Use This ‘Scary Indicator’ To Trounce The U.S. Stock Market

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“Sell in May and Go Away” is one of Wall Street’s most famous adages.

It also is known as the “Halloween Indicator.”

It refers to the market anomaly wherein the period between October and April is by far the strongest six months of the year in the stock market. Just consider the statistics relating to the granddaddy of all U.S. stock market averages – the Dow Jones Industrial Average.

Money invested in the Dow since 1950 between November through April has returned an average of 7.5%. Money invested during the other six months of the year generated only an average gain of 0.3%.

What’s more, the Halloween Indicator is as reliable as it is remarkable. Since 1950, between Nov. 1 to May 1, the Dow Jones has not had a loss in 54 out of 64 years. That’s a remarkable 86% success rate. Few investors know that the Halloween Indicator is even stronger in global stock markets.

The Origin of the Halloween Indicator

Halloween began as a Celtic holiday in today’s Ireland over 2,000 years ago. Popularized by Irish immigrants in the late 1800s in the United States, Halloween morphed into a secular holiday in America by the 1920s and 1930s. Much like the holiday itself, the “Halloween Indicator” also arrived from the British Isles. The original saying was “Sell in May and go away; come back on St. Leger’s Day.”

Now, if you’ve never heard of St. Leger’s Day, don’t be surprised. The St. Leger Stakes is the oldest of England’s five horse racing classics. Back in the days of Victorian England, London stock market traders would sell all of their holdings in May, so they could enjoy a carefree summer in the countryside. Traders then returned to the market after the running of the St. Leger Stakes held in late September.

Putting the Halloween Indicator to the Test

Market anomalies – especially well-known ones like the Halloween Strategy – rarely last. They are quickly arbitraged away as soon as they become widely known. Yet, the Halloween Indicator has stood the test of time.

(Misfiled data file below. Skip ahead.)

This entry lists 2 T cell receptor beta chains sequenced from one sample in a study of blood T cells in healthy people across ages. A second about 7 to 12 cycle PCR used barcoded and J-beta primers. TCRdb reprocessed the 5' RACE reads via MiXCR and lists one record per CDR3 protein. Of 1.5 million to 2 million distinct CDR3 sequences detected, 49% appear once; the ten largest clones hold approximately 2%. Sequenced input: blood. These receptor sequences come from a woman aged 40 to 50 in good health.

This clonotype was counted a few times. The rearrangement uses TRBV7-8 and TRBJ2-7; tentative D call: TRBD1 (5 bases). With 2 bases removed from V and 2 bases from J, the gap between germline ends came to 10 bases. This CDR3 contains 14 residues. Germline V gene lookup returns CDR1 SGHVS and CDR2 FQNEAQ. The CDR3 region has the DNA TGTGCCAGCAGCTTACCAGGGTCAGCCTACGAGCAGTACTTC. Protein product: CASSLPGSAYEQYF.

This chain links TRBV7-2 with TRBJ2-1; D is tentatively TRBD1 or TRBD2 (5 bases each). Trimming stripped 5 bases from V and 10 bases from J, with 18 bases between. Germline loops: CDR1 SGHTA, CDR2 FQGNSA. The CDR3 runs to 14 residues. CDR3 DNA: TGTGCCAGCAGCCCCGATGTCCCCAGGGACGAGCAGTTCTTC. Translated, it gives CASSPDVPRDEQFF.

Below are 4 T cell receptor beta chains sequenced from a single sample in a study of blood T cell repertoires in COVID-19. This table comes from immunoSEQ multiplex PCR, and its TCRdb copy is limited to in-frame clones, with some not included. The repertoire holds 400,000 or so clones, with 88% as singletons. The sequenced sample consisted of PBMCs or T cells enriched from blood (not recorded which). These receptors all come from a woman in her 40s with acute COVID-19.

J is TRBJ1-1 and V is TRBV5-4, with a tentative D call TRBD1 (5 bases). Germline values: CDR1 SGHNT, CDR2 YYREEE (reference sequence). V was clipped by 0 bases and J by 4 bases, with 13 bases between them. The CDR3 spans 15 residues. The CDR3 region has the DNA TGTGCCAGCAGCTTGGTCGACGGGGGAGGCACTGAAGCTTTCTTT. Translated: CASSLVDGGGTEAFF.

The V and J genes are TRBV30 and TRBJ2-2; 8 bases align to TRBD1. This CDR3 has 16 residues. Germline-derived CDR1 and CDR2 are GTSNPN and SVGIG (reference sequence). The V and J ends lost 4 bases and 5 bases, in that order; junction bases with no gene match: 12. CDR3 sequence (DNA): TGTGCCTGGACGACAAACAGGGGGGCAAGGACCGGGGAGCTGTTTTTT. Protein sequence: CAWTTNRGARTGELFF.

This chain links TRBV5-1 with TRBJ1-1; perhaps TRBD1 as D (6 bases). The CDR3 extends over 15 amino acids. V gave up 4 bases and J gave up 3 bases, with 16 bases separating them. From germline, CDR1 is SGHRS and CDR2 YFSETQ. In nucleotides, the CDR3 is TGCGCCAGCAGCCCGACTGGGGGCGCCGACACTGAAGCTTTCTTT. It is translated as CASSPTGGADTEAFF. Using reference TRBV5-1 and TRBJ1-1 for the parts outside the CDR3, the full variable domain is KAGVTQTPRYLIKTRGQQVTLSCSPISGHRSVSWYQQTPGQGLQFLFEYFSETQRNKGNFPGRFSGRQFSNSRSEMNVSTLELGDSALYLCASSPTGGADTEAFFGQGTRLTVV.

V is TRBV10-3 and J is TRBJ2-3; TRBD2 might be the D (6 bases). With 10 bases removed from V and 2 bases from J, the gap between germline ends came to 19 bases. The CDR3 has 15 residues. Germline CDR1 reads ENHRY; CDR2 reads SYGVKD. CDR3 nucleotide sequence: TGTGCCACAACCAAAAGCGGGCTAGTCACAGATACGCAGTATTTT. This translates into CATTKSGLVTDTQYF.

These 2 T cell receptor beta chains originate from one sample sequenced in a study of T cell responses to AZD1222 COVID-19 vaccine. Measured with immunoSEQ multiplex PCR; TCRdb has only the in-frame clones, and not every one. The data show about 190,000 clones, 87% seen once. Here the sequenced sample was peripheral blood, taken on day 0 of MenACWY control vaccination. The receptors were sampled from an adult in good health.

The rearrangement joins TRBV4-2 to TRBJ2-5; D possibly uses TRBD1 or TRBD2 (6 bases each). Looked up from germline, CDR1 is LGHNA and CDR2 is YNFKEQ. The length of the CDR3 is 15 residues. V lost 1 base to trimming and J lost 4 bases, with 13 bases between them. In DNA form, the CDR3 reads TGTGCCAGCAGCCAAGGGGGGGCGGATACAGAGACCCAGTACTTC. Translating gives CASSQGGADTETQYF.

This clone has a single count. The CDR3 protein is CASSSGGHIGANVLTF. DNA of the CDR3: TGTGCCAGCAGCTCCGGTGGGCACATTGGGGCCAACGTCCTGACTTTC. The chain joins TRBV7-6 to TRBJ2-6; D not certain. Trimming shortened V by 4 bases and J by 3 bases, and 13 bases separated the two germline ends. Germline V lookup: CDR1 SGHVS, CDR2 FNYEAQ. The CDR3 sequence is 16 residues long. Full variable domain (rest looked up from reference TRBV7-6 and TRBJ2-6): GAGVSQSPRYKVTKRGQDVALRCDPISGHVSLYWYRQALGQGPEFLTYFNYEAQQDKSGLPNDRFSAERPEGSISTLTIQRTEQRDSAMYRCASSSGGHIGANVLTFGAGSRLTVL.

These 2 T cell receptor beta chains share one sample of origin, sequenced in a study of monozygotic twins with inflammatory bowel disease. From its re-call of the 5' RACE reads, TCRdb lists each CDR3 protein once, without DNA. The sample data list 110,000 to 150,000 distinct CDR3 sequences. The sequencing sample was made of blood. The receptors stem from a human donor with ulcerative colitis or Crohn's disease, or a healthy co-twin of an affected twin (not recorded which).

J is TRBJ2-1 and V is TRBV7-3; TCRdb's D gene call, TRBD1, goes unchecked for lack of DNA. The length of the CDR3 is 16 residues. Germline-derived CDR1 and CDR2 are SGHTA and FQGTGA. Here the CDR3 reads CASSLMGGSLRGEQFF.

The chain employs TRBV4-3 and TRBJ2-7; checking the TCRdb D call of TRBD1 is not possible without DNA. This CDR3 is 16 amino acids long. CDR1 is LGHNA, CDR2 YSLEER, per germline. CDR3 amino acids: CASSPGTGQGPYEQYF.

A seminal paper published by Bouman and Jacobsen in 2001 in the American Economic Review confirmed that U.S. stocks outperformed between November to April. Looking at the data between 1970 and August 1998, the Halloween effect was much stronger in almost all other countries.

As the paper put it:

“Surprisingly, we find this inherited wisdom to be true in 36 of the 37 developed and emerging markets studied in our sample. The ‘Sell in May’ effect tends to be particularly strong in European countries and is robust over time. Sample evidence, for instance, shows that in the U.K., the effect has been noticeable since 1694.”

Jacobsen followed up with another academic paper, published in October of 2014, which expanded on the original work from 2001 and updated the data. The paper found that the “best six months” or “Halloween Indicator” strategy had statistically significant outperformance in all 108 out of 109 active stock markets in the world.

The chart shows the vast outperformance for the “Halloween Strategy” versus “Buy and Hold”:

A 2012 paper by Fuerst, Andrade and Chhaochharia examined returns across the same 37 markets over a 14-year period that Jacobson had studied through 1998. It found that in the “selling in May” strategy generated 6.9% outperformance between 1998 and 2012 in U.S. stocks. The average outperformance in global stock markets was about 10%.